18.05.2022 Estonian parliament adopted changes for Investment Funds Act (IFA), which may significantly affect economic activity of small fund managers without license issued by the Estonian Financial Supervision Authority (EFSA). In this article will be described main changes and Gofaizen & Sherle legal team’s opinion regarding future approach to such fund managers.
According to the EFSA recommendation IFA’s changes shall mitigate the risks posed by unauthorised small fund managers without EFSA’s license. The risks relate in particular to retail investors and Estonia's investment environment’s reputation. In the view of the EFSA, there is a concern that the Estonian registration label is being exploited to attract less informed retail investors who may not understand that the registration with the EFSA does not in reality mean supervision of the small fund managers. In addition to this, there’s also an issue with regulatory approach, that not all small fund managers are licensed by Estonian Financial Intelligence Unit as required by law.
New IFA provides for cases where the EFSA has the right to reject a registration application of a small fund manager. No new requirements are introduced as grounds for refusal of registration, but the provisions already existing in the IFS for fund managers are enforced. The amendment is based on the experience of the EFSA with applications for registration where the small fund manager does not in fact comply with the requirements of the IFS but there is no basis for refusal of registration in the IFA. Consequently, the provision in the IFA governing the registration of small fund managers is clarified and the EFSA is empowered to refuse registration to an small fund manager who does not comply with the requirements laid down in the IFA for a fund manager established in Estonia. For example, in the period 2019-2021, the EFSA has registered 35 small fund managers, 10 of which, according to the EFSA, have no connection with Estonia. According to the EFSA’s assessment, registration as a small fund manager in Estonia is used as an opportunity to obtain the "EU quality mark". The status quo is also being exploited to attract less informed retail investors, who may not understand that registration with the EFSA does not in reality mean supervision of the fund manager.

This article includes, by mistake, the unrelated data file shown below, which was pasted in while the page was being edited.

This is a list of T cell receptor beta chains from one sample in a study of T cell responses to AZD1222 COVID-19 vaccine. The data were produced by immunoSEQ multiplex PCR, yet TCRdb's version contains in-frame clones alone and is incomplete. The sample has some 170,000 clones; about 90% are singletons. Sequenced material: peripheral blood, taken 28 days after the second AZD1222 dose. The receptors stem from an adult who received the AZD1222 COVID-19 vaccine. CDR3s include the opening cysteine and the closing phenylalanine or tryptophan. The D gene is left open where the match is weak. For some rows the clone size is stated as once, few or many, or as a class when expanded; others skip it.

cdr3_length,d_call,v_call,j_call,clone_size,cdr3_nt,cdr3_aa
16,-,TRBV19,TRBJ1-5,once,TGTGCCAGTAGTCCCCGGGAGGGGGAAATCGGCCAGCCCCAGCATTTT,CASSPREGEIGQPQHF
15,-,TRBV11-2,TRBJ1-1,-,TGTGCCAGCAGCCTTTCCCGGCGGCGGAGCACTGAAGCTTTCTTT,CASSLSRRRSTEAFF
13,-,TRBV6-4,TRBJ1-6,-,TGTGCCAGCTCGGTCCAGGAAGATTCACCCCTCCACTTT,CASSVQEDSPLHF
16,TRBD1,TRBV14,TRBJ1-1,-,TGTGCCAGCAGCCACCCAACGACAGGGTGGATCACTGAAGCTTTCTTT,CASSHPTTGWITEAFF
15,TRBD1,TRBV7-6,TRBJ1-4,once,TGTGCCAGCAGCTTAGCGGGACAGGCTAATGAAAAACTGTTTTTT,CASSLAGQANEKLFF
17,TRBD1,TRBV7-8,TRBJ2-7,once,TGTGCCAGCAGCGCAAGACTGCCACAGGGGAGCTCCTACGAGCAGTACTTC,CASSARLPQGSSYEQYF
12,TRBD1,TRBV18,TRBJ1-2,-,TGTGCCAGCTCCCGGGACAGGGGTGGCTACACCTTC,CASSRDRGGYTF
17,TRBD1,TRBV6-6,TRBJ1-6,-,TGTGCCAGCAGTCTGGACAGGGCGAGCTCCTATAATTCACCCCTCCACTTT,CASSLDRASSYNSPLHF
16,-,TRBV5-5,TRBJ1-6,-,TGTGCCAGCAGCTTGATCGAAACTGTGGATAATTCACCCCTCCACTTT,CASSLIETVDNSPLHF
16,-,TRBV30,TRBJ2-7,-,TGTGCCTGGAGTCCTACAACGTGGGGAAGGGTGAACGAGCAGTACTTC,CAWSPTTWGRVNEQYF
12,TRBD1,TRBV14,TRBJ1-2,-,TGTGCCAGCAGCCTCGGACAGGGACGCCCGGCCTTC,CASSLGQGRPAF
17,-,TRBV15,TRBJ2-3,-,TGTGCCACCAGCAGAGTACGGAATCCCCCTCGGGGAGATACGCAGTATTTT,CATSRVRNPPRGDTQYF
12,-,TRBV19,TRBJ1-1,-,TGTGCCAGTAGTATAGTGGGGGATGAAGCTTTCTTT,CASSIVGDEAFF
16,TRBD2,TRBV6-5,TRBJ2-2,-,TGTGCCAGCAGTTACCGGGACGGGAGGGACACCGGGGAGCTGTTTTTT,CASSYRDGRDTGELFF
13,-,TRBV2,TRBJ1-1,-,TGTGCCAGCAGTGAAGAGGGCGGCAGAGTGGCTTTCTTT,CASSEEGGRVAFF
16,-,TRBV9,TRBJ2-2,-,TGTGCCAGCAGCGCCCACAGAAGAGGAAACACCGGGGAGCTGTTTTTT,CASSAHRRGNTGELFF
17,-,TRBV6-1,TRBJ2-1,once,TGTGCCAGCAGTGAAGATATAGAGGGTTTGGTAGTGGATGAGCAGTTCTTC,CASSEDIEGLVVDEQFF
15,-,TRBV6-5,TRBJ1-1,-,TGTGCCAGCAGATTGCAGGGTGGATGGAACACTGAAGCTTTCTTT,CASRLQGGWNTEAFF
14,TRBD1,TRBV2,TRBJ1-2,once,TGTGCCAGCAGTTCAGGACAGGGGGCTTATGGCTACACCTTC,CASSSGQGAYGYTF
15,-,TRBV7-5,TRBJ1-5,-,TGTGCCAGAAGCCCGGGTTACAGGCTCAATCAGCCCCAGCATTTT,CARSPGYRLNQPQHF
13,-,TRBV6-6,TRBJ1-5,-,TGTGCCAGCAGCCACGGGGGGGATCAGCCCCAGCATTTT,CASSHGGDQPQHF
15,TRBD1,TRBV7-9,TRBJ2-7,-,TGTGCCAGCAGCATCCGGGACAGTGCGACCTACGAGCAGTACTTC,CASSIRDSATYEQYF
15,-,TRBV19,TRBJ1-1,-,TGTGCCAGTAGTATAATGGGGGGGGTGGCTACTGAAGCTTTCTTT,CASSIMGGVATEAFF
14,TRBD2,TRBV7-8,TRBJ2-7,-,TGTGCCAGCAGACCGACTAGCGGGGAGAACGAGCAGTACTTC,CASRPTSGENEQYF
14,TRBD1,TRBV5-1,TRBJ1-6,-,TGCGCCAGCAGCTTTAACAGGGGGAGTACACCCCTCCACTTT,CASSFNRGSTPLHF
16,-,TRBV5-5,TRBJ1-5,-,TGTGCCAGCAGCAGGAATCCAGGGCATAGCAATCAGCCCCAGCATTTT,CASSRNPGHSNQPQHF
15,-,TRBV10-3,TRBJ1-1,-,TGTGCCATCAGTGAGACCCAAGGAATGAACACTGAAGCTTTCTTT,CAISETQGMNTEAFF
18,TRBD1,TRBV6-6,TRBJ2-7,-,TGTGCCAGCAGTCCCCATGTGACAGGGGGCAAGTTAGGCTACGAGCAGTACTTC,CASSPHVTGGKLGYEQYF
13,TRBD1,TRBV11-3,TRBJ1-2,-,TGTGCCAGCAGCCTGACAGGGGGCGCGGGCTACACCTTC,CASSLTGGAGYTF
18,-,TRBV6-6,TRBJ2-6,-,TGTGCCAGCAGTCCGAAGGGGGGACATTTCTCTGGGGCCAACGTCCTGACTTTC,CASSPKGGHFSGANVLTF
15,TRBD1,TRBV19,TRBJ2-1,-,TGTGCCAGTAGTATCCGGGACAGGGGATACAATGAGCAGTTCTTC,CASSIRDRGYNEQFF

In accordance with § 2651 of IFA, the information (incl. advertising) to be disclosed by small fund manager shall be true and unambiguous and shall not be misleading. The information to be disclosed may include data and estimates to be published concerning the fund, the purpose of the publication of which is to inform the public of the fund's activities or financial position, the development of the net asset value of the fund's units or shares and other necessary facts.
Fulfillment of this requirement may be controlled by EFSA in the course of straitened supervision as described below.